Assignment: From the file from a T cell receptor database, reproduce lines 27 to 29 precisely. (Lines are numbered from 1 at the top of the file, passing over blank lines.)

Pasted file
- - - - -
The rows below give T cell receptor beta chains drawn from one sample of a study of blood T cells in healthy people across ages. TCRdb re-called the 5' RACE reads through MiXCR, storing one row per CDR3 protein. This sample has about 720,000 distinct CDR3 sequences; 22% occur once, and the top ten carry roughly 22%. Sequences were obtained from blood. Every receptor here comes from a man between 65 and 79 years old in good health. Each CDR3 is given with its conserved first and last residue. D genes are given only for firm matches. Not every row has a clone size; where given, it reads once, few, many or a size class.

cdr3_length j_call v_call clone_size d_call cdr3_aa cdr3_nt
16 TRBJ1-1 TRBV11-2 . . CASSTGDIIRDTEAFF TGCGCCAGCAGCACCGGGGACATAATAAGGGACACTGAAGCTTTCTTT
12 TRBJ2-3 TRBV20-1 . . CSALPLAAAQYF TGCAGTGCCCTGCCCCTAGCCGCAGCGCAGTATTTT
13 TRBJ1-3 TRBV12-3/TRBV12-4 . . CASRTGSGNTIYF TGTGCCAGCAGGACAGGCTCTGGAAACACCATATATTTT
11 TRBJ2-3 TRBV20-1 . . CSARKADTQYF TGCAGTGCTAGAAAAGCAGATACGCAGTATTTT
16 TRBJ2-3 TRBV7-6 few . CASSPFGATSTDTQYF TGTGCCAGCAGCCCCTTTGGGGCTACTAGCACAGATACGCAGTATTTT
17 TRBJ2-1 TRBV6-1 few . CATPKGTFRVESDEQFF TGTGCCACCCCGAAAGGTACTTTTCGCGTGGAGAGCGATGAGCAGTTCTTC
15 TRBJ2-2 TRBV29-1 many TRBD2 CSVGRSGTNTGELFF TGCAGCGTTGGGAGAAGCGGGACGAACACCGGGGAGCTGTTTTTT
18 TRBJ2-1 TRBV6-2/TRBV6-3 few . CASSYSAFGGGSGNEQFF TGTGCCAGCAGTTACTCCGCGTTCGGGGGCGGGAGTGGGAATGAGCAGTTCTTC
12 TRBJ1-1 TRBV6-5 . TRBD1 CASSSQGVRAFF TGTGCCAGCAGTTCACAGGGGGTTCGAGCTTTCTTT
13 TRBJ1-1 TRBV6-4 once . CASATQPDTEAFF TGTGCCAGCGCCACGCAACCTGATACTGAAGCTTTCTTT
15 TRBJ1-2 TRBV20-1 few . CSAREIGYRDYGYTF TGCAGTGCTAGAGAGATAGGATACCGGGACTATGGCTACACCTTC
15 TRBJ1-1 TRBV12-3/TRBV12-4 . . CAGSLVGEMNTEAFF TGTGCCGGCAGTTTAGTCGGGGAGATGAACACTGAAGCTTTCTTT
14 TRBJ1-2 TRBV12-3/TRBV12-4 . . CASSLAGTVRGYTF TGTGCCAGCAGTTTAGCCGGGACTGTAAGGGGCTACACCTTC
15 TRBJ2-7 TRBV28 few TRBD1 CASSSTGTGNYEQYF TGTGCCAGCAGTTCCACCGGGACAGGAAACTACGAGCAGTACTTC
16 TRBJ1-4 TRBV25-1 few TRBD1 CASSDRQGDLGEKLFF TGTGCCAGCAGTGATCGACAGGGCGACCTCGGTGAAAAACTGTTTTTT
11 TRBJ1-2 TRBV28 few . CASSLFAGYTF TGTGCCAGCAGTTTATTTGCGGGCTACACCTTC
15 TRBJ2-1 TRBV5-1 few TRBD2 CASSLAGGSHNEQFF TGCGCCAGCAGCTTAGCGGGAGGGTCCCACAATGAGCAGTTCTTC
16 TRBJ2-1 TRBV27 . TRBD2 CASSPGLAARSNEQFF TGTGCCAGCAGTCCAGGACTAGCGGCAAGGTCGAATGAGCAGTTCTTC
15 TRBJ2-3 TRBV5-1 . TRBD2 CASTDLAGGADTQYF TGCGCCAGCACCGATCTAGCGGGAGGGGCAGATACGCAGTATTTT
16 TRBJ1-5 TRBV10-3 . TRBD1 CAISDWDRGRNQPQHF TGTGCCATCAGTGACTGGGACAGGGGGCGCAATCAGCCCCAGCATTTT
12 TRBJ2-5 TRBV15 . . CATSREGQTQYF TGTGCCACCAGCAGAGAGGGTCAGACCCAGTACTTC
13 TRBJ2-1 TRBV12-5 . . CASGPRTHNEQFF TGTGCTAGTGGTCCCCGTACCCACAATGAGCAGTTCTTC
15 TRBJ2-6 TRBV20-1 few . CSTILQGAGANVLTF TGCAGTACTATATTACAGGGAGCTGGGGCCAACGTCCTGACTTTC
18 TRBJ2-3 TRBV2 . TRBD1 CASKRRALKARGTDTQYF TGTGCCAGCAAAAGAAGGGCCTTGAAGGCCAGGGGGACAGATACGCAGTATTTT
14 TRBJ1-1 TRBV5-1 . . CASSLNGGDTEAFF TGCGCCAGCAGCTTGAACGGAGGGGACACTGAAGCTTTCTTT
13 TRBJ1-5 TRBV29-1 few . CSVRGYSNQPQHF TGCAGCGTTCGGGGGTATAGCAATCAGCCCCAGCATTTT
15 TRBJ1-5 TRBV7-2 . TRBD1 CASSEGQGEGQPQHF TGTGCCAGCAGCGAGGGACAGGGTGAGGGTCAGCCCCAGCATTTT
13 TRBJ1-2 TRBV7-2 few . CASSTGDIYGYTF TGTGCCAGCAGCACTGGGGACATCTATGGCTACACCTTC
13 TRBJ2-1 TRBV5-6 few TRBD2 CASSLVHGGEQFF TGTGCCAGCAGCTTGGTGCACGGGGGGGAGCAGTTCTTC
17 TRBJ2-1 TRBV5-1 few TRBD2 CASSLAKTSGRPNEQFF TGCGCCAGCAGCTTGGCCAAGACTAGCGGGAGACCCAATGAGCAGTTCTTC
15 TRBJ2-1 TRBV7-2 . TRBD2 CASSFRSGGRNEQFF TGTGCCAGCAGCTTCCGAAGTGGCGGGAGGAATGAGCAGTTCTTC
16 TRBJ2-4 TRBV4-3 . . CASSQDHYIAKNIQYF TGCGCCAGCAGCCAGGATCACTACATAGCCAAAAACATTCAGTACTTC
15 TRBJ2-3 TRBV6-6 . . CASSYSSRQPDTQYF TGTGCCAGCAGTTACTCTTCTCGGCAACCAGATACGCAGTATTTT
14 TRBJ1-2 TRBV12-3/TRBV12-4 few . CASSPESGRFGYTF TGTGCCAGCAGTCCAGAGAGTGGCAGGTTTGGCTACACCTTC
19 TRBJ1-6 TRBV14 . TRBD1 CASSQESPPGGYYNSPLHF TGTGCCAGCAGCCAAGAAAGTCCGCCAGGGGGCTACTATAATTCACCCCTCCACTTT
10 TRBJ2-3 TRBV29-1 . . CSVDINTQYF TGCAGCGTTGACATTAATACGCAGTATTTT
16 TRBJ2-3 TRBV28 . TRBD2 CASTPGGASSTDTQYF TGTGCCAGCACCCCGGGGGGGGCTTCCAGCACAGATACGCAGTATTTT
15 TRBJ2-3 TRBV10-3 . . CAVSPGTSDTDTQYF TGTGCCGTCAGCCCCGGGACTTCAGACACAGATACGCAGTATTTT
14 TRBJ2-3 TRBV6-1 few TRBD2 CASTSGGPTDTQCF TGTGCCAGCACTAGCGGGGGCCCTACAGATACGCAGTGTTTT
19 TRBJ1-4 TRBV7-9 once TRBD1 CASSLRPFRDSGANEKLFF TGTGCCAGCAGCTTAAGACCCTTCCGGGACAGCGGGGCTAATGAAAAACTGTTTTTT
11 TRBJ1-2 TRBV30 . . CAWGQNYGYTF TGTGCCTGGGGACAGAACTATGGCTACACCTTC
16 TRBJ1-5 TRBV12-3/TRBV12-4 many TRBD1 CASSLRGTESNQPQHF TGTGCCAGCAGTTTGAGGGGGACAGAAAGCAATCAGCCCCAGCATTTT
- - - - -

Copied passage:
14 TRBJ1-1 TRBV5-1 . . CASSLNGGDTEAFF TGCGCCAGCAGCTTGAACGGAGGGGACACTGAAGCTTTCTTT
13 TRBJ1-5 TRBV29-1 few . CSVRGYSNQPQHF TGCAGCGTTCGGGGGTATAGCAATCAGCCCCAGCATTTT
15 TRBJ1-5 TRBV7-2 . TRBD1 CASSEGQGEGQPQHF TGTGCCAGCAGCGAGGGACAGGGTGAGGGTCAGCCCCAGCATTTT